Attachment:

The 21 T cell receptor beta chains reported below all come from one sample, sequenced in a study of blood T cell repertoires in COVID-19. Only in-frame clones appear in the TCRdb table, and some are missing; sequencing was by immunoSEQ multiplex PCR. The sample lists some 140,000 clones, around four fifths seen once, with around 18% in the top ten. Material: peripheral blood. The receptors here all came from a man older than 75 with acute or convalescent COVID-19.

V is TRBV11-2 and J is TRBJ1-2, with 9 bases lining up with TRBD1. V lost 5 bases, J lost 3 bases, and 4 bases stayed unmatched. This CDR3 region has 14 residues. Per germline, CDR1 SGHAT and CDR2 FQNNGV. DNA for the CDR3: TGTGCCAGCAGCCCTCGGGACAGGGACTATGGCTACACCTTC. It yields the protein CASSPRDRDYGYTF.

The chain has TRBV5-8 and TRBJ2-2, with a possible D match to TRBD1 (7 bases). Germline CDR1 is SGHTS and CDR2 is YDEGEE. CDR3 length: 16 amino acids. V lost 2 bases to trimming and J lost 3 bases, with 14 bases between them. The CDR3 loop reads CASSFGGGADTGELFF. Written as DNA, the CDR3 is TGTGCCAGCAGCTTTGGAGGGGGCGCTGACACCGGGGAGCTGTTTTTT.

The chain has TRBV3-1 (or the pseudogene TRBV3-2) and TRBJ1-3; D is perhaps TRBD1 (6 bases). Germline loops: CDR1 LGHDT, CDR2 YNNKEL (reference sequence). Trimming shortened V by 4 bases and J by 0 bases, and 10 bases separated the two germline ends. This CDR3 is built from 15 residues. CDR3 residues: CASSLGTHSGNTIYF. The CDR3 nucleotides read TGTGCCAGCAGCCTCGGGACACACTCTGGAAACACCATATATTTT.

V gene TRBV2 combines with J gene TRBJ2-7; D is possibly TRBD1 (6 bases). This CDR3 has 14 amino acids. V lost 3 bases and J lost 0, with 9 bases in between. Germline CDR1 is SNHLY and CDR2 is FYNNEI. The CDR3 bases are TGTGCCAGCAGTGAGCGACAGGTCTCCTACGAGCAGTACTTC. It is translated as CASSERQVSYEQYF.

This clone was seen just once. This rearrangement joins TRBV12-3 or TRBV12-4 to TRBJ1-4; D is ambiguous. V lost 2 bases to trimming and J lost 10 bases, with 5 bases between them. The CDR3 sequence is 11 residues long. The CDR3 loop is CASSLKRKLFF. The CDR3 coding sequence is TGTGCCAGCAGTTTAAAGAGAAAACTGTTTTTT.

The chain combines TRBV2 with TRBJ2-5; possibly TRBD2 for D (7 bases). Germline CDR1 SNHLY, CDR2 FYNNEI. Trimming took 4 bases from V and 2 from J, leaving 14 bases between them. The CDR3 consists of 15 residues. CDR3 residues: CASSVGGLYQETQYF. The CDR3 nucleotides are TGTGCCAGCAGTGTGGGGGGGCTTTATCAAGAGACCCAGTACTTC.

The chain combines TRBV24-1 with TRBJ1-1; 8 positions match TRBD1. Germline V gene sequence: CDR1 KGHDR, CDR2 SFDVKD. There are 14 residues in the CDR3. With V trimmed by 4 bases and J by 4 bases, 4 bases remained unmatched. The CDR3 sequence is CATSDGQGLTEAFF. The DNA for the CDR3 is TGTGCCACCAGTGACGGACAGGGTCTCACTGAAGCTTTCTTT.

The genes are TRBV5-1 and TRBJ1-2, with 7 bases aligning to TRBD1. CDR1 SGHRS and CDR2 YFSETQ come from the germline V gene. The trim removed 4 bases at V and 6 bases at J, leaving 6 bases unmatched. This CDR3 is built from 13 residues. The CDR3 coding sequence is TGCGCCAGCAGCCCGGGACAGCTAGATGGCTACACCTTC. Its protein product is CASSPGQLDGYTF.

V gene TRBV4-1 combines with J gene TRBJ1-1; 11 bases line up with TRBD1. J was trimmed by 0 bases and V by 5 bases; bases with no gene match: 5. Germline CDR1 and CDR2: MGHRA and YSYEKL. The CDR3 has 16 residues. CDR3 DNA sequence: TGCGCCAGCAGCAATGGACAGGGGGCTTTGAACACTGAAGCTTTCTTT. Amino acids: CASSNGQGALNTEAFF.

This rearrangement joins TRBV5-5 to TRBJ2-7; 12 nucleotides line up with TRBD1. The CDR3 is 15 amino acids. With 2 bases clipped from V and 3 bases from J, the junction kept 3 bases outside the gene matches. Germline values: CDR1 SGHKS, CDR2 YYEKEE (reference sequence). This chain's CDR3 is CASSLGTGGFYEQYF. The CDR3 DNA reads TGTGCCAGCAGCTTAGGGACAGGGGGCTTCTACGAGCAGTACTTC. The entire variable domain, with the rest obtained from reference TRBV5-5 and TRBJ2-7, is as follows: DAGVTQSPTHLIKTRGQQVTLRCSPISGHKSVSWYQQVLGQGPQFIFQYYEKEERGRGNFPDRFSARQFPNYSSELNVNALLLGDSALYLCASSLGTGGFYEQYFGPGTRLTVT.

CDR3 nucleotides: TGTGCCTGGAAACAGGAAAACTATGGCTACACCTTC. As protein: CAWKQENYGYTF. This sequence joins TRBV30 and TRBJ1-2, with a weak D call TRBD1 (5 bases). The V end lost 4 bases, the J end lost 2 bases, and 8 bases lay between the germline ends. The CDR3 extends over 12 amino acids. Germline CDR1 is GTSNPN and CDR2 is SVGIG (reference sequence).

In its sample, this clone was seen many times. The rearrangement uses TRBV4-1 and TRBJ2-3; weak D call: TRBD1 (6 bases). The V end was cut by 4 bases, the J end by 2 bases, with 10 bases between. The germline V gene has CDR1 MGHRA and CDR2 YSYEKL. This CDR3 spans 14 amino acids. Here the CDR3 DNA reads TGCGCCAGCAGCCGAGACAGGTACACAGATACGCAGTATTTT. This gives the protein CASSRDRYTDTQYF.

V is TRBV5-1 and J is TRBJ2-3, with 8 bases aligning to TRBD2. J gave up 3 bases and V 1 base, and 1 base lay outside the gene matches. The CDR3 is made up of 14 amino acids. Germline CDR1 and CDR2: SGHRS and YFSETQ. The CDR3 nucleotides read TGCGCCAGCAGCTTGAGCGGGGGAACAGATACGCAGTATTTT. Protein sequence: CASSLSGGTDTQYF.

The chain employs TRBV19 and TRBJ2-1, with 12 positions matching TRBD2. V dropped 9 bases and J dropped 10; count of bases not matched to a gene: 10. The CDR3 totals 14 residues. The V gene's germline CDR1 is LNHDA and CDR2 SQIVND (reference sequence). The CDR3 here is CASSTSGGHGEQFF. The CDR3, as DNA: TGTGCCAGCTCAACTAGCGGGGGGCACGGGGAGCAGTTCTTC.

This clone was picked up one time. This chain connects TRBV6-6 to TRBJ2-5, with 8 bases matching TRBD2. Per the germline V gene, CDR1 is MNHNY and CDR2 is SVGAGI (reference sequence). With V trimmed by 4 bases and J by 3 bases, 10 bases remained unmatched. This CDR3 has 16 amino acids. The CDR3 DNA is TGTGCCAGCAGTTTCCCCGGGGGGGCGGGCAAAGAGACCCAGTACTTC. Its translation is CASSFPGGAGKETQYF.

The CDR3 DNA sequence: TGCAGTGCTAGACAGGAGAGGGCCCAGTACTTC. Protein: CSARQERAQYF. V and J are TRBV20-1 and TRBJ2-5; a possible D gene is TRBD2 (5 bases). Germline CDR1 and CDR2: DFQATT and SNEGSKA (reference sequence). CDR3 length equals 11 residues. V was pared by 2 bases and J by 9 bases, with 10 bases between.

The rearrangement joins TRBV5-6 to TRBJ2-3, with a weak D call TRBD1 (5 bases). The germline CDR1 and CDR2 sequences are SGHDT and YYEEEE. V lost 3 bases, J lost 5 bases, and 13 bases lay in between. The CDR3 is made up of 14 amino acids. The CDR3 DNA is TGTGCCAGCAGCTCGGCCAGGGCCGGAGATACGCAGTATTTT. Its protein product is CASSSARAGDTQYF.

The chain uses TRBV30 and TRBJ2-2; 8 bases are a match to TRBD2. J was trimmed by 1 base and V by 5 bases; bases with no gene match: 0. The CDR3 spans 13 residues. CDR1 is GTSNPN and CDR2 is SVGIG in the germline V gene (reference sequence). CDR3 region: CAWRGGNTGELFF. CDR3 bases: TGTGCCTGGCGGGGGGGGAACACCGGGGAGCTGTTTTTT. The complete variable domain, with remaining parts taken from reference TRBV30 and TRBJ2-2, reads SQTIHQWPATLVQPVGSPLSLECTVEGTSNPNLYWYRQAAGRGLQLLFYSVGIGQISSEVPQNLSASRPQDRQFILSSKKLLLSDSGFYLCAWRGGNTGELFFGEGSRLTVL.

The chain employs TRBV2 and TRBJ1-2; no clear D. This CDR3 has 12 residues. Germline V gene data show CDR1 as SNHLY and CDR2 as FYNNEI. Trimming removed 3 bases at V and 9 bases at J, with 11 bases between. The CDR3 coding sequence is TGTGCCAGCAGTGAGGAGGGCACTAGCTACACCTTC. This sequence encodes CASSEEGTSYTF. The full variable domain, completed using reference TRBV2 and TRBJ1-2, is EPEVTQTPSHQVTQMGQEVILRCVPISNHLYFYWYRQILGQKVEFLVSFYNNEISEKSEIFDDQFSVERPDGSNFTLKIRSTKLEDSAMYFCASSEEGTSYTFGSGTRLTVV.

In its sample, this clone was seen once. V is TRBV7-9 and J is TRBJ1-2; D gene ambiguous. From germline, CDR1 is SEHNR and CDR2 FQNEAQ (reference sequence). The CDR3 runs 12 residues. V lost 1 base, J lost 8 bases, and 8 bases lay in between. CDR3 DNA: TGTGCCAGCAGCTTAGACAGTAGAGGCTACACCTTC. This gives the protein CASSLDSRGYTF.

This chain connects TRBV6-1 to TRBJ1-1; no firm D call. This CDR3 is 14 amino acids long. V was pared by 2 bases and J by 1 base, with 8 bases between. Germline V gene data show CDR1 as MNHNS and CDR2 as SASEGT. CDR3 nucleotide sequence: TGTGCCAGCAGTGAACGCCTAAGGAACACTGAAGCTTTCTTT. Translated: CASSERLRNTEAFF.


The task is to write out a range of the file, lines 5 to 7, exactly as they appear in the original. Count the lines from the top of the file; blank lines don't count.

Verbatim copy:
V gene TRBV2 combines with J gene TRBJ2-7; D is possibly TRBD1 (6 bases). This CDR3 has 14 amino acids. V lost 3 bases and J lost 0, with 9 bases in between. Germline CDR1 is SNHLY and CDR2 is FYNNEI. The CDR3 bases are TGTGCCAGCAGTGAGCGACAGGTCTCCTACGAGCAGTACTTC. It is translated as CASSERQVSYEQYF.

This clone was seen just once. This rearrangement joins TRBV12-3 or TRBV12-4 to TRBJ1-4; D is ambiguous. V lost 2 bases to trimming and J lost 10 bases, with 5 bases between them. The CDR3 sequence is 11 residues long. The CDR3 loop is CASSLKRKLFF. The CDR3 coding sequence is TGTGCCAGCAGTTTAAAGAGAAAACTGTTTTTT.

The chain combines TRBV2 with TRBJ2-5; possibly TRBD2 for D (7 bases). Germline CDR1 SNHLY, CDR2 FYNNEI. Trimming took 4 bases from V and 2 from J, leaving 14 bases between them. The CDR3 consists of 15 residues. CDR3 residues: CASSVGGLYQETQYF. The CDR3 nucleotides are TGTGCCAGCAGTGTGGGGGGGCTTTATCAAGAGACCCAGTACTTC.